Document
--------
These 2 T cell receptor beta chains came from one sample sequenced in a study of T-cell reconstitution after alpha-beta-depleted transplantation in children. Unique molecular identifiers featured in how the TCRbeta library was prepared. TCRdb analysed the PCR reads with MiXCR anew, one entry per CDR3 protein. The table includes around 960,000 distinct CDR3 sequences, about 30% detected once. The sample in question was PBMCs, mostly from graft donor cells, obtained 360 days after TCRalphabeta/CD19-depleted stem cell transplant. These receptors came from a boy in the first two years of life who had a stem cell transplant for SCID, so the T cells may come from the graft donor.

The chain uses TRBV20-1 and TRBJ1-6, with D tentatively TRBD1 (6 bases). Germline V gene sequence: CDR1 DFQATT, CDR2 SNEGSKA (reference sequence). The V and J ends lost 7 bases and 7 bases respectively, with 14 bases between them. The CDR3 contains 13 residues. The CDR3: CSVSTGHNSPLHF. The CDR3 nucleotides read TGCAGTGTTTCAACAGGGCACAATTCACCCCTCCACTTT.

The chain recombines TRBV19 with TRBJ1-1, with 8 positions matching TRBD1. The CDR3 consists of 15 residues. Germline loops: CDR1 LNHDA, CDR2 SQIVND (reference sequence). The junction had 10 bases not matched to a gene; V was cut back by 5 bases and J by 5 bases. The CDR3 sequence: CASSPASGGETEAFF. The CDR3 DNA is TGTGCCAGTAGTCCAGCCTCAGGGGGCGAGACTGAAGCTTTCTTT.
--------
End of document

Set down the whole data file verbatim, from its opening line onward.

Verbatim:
These 2 T cell receptor beta chains came from one sample sequenced in a study of T-cell reconstitution after alpha-beta-depleted transplantation in children. Unique molecular identifiers featured in how the TCRbeta library was prepared. TCRdb analysed the PCR reads with MiXCR anew, one entry per CDR3 protein. The table includes around 960,000 distinct CDR3 sequences, about 30% detected once. The sample in question was PBMCs, mostly from graft donor cells, obtained 360 days after TCRalphabeta/CD19-depleted stem cell transplant. These receptors came from a boy in the first two years of life who had a stem cell transplant for SCID, so the T cells may come from the graft donor.

The chain uses TRBV20-1 and TRBJ1-6, with D tentatively TRBD1 (6 bases). Germline V gene sequence: CDR1 DFQATT, CDR2 SNEGSKA (reference sequence). The V and J ends lost 7 bases and 7 bases respectively, with 14 bases between them. The CDR3 contains 13 residues. The CDR3: CSVSTGHNSPLHF. The CDR3 nucleotides read TGCAGTGTTTCAACAGGGCACAATTCACCCCTCCACTTT.

The chain recombines TRBV19 with TRBJ1-1, with 8 positions matching TRBD1. The CDR3 consists of 15 residues. Germline loops: CDR1 LNHDA, CDR2 SQIVND (reference sequence). The junction had 10 bases not matched to a gene; V was cut back by 5 bases and J by 5 bases. The CDR3 sequence: CASSPASGGETEAFF. The CDR3 DNA is TGTGCCAGTAGTCCAGCCTCAGGGGGCGAGACTGAAGCTTTCTTT.